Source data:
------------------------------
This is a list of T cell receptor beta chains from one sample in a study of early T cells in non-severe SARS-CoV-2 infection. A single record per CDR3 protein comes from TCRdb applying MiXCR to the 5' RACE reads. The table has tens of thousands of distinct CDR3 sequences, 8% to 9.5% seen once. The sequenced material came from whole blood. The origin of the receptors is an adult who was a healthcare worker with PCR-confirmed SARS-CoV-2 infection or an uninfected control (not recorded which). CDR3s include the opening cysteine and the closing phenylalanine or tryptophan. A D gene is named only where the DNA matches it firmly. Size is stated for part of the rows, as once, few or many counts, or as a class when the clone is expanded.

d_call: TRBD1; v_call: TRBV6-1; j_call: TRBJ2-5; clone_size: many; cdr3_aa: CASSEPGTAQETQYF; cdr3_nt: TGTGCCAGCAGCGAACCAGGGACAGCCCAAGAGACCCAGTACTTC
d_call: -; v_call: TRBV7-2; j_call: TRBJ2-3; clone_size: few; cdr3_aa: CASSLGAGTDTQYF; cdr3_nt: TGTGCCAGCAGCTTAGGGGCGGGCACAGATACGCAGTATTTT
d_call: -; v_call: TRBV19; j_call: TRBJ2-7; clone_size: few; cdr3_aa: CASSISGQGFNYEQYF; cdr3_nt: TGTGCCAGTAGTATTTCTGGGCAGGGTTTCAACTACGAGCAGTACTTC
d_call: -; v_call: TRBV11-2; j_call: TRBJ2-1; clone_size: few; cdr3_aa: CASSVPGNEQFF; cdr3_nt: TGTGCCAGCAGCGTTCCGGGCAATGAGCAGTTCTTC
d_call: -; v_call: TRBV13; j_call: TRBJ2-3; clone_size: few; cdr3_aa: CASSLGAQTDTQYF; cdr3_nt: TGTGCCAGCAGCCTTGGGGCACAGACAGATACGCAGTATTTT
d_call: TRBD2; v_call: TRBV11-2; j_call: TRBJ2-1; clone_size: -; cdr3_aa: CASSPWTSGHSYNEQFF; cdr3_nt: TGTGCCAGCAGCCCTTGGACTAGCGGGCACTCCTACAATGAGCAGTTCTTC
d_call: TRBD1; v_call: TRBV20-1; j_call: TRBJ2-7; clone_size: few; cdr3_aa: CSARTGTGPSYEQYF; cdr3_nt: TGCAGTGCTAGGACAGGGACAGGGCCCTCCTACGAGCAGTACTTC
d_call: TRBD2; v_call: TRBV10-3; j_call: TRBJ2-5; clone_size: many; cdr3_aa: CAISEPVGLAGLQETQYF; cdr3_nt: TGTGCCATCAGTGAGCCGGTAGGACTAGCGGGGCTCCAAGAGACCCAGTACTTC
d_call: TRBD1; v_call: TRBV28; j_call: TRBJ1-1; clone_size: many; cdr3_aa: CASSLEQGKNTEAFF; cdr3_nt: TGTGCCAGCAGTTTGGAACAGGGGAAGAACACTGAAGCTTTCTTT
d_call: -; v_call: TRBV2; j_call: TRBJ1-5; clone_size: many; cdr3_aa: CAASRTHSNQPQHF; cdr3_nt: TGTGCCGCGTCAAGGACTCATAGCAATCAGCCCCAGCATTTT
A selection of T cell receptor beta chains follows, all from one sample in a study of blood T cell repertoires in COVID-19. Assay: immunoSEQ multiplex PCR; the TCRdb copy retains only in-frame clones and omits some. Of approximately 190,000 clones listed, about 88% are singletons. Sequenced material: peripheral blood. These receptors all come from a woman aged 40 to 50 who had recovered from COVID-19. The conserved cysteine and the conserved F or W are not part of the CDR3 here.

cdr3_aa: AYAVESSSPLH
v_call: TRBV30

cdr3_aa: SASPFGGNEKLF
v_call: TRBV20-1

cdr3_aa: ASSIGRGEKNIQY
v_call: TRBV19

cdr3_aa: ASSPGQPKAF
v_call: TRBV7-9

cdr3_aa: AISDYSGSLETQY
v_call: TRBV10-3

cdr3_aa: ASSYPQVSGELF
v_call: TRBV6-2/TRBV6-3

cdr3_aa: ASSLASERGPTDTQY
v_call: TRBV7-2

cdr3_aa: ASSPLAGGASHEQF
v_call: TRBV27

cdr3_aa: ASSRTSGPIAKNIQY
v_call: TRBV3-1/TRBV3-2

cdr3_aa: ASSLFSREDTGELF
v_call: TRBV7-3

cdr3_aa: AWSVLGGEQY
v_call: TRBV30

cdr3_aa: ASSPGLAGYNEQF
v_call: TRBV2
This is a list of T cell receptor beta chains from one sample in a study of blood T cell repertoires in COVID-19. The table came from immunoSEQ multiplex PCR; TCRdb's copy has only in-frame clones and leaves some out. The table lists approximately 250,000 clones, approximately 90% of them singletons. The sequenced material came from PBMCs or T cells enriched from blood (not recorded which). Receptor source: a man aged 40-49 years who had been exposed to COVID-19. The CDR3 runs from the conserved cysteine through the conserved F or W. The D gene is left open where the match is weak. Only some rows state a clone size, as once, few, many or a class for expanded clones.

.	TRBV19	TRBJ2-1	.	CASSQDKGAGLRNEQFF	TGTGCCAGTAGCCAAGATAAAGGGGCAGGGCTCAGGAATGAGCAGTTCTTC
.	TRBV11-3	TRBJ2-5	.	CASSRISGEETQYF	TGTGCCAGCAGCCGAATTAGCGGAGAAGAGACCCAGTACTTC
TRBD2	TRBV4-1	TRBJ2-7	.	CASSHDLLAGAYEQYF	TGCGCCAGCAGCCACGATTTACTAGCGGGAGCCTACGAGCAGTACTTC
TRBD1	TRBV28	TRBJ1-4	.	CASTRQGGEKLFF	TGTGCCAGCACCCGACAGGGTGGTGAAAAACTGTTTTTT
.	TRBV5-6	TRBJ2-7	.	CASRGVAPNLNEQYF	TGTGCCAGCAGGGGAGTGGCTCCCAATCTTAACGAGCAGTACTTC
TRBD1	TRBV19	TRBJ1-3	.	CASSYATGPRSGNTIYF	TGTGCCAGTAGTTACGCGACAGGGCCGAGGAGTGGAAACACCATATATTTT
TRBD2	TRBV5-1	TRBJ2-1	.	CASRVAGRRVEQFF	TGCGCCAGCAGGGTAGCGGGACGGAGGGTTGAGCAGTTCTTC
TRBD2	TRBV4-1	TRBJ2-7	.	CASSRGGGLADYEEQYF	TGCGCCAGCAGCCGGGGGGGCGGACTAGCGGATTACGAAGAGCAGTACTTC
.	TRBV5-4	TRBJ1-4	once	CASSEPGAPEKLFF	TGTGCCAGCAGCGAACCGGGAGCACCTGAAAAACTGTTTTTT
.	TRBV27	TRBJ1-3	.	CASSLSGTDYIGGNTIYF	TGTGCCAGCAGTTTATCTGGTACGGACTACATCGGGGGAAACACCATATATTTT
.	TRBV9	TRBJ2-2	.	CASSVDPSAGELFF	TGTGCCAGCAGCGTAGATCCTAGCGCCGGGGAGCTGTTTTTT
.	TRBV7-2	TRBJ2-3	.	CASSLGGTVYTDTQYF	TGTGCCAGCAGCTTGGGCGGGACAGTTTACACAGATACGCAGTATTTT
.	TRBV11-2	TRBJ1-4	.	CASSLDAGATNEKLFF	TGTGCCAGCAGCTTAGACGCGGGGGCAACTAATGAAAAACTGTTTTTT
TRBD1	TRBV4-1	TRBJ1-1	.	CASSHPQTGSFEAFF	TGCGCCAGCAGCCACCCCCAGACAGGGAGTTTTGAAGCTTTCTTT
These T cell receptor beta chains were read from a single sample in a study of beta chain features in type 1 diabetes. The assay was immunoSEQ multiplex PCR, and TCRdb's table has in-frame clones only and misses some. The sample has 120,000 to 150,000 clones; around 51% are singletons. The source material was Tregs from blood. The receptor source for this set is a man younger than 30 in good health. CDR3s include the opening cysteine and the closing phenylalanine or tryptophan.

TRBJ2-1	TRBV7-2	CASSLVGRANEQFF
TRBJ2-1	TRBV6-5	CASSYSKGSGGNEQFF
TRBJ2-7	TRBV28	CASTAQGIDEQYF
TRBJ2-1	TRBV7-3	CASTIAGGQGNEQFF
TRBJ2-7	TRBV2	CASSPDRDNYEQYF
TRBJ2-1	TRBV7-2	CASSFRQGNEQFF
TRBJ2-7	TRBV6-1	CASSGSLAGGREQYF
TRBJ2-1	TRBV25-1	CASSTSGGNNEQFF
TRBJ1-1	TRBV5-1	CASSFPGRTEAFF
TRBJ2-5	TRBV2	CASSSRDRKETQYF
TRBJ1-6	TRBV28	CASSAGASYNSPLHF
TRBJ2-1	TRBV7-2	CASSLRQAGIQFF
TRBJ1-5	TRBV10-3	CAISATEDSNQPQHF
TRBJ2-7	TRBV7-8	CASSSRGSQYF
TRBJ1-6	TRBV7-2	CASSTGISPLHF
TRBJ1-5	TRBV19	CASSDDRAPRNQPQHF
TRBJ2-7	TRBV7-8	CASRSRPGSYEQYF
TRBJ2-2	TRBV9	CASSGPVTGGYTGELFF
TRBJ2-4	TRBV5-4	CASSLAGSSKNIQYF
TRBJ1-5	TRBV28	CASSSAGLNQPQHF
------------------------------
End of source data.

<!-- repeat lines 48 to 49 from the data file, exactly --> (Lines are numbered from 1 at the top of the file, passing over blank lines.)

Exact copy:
.	TRBV9	TRBJ2-2	.	CASSVDPSAGELFF	TGTGCCAGCAGCGTAGATCCTAGCGCCGGGGAGCTGTTTTTT
.	TRBV7-2	TRBJ2-3	.	CASSLGGTVYTDTQYF	TGTGCCAGCAGCTTGGGCGGGACAGTTTACACAGATACGCAGTATTTT